The neuroses of the staff and patients in a psychiatric clinic serve for drama in this filmization of William Gibson's novel, The Cobweb.
The neuroses of the staff and patients in a psychiatric clinic serve for drama in this filmization of William Gibson’s novel, The Cobweb.
The screenplay gives a wordy account of the controversy developed around the hanging of a new set of drapes in the clinic’s library, and the reactions of staff and patients sometime make wonder if identities should not be reversed. Gloria Grahame, the neglected wife of Richard Widmark, top doc at the clinic, wants to select the drapes. Lillian Gish, waspish old maid who directs the clinic’s business affairs, wants to use cheap muslin to save money. Widmark wants John Kerr, young patient with a suicide complex, to design the drapes.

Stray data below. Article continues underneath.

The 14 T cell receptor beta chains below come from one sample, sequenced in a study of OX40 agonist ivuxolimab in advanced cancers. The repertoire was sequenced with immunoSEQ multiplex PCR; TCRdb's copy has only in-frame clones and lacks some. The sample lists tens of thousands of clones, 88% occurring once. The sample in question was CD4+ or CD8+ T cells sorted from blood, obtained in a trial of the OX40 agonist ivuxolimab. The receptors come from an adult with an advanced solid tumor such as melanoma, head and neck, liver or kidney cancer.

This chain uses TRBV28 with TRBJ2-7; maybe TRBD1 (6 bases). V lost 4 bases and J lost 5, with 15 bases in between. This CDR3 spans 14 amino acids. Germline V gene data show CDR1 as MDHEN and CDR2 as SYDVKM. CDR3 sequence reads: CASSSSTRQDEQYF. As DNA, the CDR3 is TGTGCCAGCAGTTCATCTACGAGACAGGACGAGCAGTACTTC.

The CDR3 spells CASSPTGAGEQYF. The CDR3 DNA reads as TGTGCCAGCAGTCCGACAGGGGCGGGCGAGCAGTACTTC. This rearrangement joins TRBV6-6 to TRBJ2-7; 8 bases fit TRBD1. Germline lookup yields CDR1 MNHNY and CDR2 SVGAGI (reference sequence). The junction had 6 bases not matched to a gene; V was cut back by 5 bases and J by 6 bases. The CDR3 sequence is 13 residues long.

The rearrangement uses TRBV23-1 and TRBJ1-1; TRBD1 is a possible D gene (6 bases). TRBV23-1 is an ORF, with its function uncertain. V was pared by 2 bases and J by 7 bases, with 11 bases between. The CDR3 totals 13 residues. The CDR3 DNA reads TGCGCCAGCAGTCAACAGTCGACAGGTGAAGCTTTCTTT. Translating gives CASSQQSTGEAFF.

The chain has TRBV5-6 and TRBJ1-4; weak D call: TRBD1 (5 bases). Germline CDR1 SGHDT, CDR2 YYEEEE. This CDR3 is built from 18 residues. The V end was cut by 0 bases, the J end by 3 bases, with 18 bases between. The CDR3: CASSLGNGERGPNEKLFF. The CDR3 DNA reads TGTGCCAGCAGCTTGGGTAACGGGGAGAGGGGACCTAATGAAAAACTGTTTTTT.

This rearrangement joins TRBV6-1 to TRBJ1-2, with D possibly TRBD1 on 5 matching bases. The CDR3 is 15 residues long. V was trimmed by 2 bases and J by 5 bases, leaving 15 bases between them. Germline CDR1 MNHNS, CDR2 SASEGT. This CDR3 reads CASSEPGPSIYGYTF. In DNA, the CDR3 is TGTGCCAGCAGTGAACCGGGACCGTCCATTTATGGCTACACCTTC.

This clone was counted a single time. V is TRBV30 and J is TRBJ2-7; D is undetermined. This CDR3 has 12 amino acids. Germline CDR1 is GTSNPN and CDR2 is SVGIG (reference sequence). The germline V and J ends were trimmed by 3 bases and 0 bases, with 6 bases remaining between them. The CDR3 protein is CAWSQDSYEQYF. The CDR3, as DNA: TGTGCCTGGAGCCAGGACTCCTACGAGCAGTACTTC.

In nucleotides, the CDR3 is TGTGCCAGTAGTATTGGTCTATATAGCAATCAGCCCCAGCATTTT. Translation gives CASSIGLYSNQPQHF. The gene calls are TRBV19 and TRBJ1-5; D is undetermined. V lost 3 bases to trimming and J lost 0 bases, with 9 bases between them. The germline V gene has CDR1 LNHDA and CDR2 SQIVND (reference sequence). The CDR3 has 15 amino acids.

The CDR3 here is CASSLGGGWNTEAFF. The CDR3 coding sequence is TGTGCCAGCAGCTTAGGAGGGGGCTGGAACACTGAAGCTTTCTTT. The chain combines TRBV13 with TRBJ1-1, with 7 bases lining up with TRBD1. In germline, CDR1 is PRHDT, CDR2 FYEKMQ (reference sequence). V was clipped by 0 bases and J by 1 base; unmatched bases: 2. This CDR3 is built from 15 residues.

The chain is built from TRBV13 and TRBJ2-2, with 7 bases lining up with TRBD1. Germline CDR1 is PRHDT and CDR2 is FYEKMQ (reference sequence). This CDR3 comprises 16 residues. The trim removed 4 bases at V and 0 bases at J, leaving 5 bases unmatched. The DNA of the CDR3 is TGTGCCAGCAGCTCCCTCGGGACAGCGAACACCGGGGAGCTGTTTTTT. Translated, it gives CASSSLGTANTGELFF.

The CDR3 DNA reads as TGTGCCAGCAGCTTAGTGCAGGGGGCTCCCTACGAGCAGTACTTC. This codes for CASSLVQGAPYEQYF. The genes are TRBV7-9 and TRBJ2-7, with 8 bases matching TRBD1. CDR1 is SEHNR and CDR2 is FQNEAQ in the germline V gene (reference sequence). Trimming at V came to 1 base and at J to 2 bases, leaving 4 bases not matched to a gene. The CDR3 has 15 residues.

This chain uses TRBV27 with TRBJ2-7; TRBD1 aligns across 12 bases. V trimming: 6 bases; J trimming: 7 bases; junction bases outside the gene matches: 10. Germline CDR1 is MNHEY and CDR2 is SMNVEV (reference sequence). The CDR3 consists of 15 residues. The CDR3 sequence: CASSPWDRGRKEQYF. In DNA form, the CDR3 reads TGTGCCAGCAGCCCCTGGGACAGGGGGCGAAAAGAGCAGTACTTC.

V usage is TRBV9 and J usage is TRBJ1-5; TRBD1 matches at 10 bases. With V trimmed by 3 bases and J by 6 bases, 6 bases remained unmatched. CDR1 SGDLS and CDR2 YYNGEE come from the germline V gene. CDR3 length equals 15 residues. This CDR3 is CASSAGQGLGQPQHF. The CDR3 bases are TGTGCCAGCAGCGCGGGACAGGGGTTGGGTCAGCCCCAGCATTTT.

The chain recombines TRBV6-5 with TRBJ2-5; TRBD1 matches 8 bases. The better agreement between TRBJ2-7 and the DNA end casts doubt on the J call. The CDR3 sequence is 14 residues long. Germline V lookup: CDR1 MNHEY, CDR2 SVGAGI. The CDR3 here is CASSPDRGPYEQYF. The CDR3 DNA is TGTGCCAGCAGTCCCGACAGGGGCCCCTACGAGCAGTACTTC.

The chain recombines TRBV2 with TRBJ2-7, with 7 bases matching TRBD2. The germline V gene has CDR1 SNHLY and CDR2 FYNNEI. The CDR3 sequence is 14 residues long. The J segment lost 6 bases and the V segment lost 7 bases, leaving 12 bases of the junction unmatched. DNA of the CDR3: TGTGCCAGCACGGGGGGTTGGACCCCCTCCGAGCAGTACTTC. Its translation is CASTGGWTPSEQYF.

Screen newcomers Kerr and Susan Strasberg, fellow patient, are responsible for one of the few touching sequences in the film – the simple act of his looking after her on a trip to a film theater has a great deal of heart, an ingredient generally lacking in the footage.